Modelling drug adsorption in metal-organic frameworks: the role of solvent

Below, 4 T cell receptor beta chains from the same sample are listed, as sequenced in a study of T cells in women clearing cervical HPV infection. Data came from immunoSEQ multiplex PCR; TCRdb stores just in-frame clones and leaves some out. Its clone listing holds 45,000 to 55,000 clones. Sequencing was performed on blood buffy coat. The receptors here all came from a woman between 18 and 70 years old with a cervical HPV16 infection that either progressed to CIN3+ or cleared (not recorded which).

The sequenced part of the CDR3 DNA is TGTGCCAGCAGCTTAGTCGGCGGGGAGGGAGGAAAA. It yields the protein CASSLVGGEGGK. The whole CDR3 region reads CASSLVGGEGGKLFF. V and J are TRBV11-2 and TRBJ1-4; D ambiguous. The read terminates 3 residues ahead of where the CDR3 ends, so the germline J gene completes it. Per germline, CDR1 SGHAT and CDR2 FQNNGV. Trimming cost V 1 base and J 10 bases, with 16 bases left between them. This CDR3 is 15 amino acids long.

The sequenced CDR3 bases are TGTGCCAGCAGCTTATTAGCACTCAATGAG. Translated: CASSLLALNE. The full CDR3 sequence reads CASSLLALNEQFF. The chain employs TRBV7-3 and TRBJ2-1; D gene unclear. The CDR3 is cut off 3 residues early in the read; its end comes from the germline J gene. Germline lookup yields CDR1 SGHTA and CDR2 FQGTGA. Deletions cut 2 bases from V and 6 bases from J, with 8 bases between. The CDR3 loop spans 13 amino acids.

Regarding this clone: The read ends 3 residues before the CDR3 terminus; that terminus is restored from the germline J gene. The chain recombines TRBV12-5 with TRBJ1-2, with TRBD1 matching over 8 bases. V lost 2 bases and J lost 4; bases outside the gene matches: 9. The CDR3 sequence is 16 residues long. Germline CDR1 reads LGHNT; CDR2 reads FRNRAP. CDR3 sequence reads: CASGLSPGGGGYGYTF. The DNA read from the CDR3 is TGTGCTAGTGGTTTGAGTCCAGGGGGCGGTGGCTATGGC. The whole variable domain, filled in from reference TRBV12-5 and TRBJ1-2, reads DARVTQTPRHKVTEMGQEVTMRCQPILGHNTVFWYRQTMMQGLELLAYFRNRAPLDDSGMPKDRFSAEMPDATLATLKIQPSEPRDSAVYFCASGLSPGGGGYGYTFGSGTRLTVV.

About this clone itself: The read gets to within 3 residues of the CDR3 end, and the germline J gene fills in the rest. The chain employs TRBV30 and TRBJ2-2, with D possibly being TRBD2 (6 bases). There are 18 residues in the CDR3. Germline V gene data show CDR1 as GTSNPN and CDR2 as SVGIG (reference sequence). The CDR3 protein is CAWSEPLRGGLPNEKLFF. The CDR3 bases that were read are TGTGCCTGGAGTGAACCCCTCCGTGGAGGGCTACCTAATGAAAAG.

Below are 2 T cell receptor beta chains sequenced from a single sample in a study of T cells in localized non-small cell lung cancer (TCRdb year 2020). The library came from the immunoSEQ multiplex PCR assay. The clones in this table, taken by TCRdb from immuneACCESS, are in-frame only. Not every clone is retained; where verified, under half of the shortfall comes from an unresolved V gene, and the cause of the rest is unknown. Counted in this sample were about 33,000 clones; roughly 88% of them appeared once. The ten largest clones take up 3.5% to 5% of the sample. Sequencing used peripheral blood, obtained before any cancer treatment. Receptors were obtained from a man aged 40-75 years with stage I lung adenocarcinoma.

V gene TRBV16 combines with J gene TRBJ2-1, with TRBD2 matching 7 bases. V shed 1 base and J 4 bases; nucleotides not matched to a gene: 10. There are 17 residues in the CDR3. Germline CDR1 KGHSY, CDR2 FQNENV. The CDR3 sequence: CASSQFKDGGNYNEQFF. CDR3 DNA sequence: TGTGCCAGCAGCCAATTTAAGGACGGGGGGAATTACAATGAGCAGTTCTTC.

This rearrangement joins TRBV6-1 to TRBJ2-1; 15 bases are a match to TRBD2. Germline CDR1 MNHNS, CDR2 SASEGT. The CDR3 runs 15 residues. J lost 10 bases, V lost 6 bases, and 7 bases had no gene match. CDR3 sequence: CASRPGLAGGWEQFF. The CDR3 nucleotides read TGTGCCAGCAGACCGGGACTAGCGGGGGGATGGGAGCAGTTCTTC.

Solvent plays a key role in biological functions, catalysis, and drug delivery. Metal-organic frameworks (MOFs) due to their tunable functionalities, porosities and surface areas have been recently used as drug delivery vehicles. To investigate the effect of solvent on drug adsorption in MOFs, we have performed integrated computational and experimental studies in selected biocompatible MOFs, specifically, UiO-AZB, HKUST-1 (or CuBTC) and NH2-MIL-53(Al). The adsorption of three drugs, namely, 5-fluorouracil (5-FU), ibuprofen (IBU), and hydroxyurea (HU) were performed in the presence and absence of the ethanol. Our computational predictions, at 1 atmospheric pressure, showed a reasonable agreement with experimental studies performed in the presence of ethanol. We find that in the presence of ethanol the drug molecules were adsorbed at the interface of solvent and MOFs. Moreover, the computationally calculated adsorption isotherms suggested that the drug adsorption was driven by electrostatic interactions at lower pressures (<10(-4) Pa). Our computational predictions in the absence of ethanol were higher compared to those in the presence of ethanol. The MOF-adsorbate interaction (U-HA) energy decreased with decrease in the size of a drug molecule in all three MOFs at all simulated pressures. At high pressure the interaction energy increases with increase in the MOFs pore size as the number of molecules adsorbed increases. Thus, our research shows the important role played by solvent in drug adsorption and suggests that it is critical to consider solvent while performing computational studies.